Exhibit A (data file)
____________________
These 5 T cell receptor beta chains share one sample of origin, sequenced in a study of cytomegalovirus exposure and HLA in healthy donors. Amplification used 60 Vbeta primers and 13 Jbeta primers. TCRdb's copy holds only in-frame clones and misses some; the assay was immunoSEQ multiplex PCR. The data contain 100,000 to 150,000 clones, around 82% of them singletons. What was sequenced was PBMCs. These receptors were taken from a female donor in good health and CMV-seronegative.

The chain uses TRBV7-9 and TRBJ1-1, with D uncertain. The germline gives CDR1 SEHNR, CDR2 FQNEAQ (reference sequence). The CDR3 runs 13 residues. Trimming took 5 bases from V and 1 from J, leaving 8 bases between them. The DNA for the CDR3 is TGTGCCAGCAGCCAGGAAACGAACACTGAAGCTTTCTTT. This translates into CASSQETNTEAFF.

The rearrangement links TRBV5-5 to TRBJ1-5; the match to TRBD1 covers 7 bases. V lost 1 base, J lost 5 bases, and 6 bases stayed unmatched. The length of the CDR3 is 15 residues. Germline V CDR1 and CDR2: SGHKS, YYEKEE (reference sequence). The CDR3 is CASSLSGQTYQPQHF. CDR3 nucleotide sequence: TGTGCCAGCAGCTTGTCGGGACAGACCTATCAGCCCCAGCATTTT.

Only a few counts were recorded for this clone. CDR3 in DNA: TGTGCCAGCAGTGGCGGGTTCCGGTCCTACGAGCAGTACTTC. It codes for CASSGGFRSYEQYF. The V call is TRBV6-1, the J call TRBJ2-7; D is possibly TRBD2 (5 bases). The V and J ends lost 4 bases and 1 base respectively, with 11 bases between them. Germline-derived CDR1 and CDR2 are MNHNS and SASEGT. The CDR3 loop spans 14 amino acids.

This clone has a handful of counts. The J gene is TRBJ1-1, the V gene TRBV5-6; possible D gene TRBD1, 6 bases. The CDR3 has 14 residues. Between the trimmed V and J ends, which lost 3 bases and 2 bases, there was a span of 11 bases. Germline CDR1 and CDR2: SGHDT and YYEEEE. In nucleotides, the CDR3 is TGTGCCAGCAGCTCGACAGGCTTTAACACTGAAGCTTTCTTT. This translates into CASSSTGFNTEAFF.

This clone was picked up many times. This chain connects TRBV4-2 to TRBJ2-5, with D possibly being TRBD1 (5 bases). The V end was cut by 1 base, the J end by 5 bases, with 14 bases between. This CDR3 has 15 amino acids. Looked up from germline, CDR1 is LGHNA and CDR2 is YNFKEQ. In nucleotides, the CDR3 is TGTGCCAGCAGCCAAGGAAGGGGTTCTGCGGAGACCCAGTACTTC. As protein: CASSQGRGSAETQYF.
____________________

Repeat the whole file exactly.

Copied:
These 5 T cell receptor beta chains share one sample of origin, sequenced in a study of cytomegalovirus exposure and HLA in healthy donors. Amplification used 60 Vbeta primers and 13 Jbeta primers. TCRdb's copy holds only in-frame clones and misses some; the assay was immunoSEQ multiplex PCR. The data contain 100,000 to 150,000 clones, around 82% of them singletons. What was sequenced was PBMCs. These receptors were taken from a female donor in good health and CMV-seronegative.

The chain uses TRBV7-9 and TRBJ1-1, with D uncertain. The germline gives CDR1 SEHNR, CDR2 FQNEAQ (reference sequence). The CDR3 runs 13 residues. Trimming took 5 bases from V and 1 from J, leaving 8 bases between them. The DNA for the CDR3 is TGTGCCAGCAGCCAGGAAACGAACACTGAAGCTTTCTTT. This translates into CASSQETNTEAFF.

The rearrangement links TRBV5-5 to TRBJ1-5; the match to TRBD1 covers 7 bases. V lost 1 base, J lost 5 bases, and 6 bases stayed unmatched. The length of the CDR3 is 15 residues. Germline V CDR1 and CDR2: SGHKS, YYEKEE (reference sequence). The CDR3 is CASSLSGQTYQPQHF. CDR3 nucleotide sequence: TGTGCCAGCAGCTTGTCGGGACAGACCTATCAGCCCCAGCATTTT.

Only a few counts were recorded for this clone. CDR3 in DNA: TGTGCCAGCAGTGGCGGGTTCCGGTCCTACGAGCAGTACTTC. It codes for CASSGGFRSYEQYF. The V call is TRBV6-1, the J call TRBJ2-7; D is possibly TRBD2 (5 bases). The V and J ends lost 4 bases and 1 base respectively, with 11 bases between them. Germline-derived CDR1 and CDR2 are MNHNS and SASEGT. The CDR3 loop spans 14 amino acids.

This clone has a handful of counts. The J gene is TRBJ1-1, the V gene TRBV5-6; possible D gene TRBD1, 6 bases. The CDR3 has 14 residues. Between the trimmed V and J ends, which lost 3 bases and 2 bases, there was a span of 11 bases. Germline CDR1 and CDR2: SGHDT and YYEEEE. In nucleotides, the CDR3 is TGTGCCAGCAGCTCGACAGGCTTTAACACTGAAGCTTTCTTT. This translates into CASSSTGFNTEAFF.

This clone was picked up many times. This chain connects TRBV4-2 to TRBJ2-5, with D possibly being TRBD1 (5 bases). The V end was cut by 1 base, the J end by 5 bases, with 14 bases between. This CDR3 has 15 amino acids. Looked up from germline, CDR1 is LGHNA and CDR2 is YNFKEQ. In nucleotides, the CDR3 is TGTGCCAGCAGCCAAGGAAGGGGTTCTGCGGAGACCCAGTACTTC. As protein: CASSQGRGSAETQYF.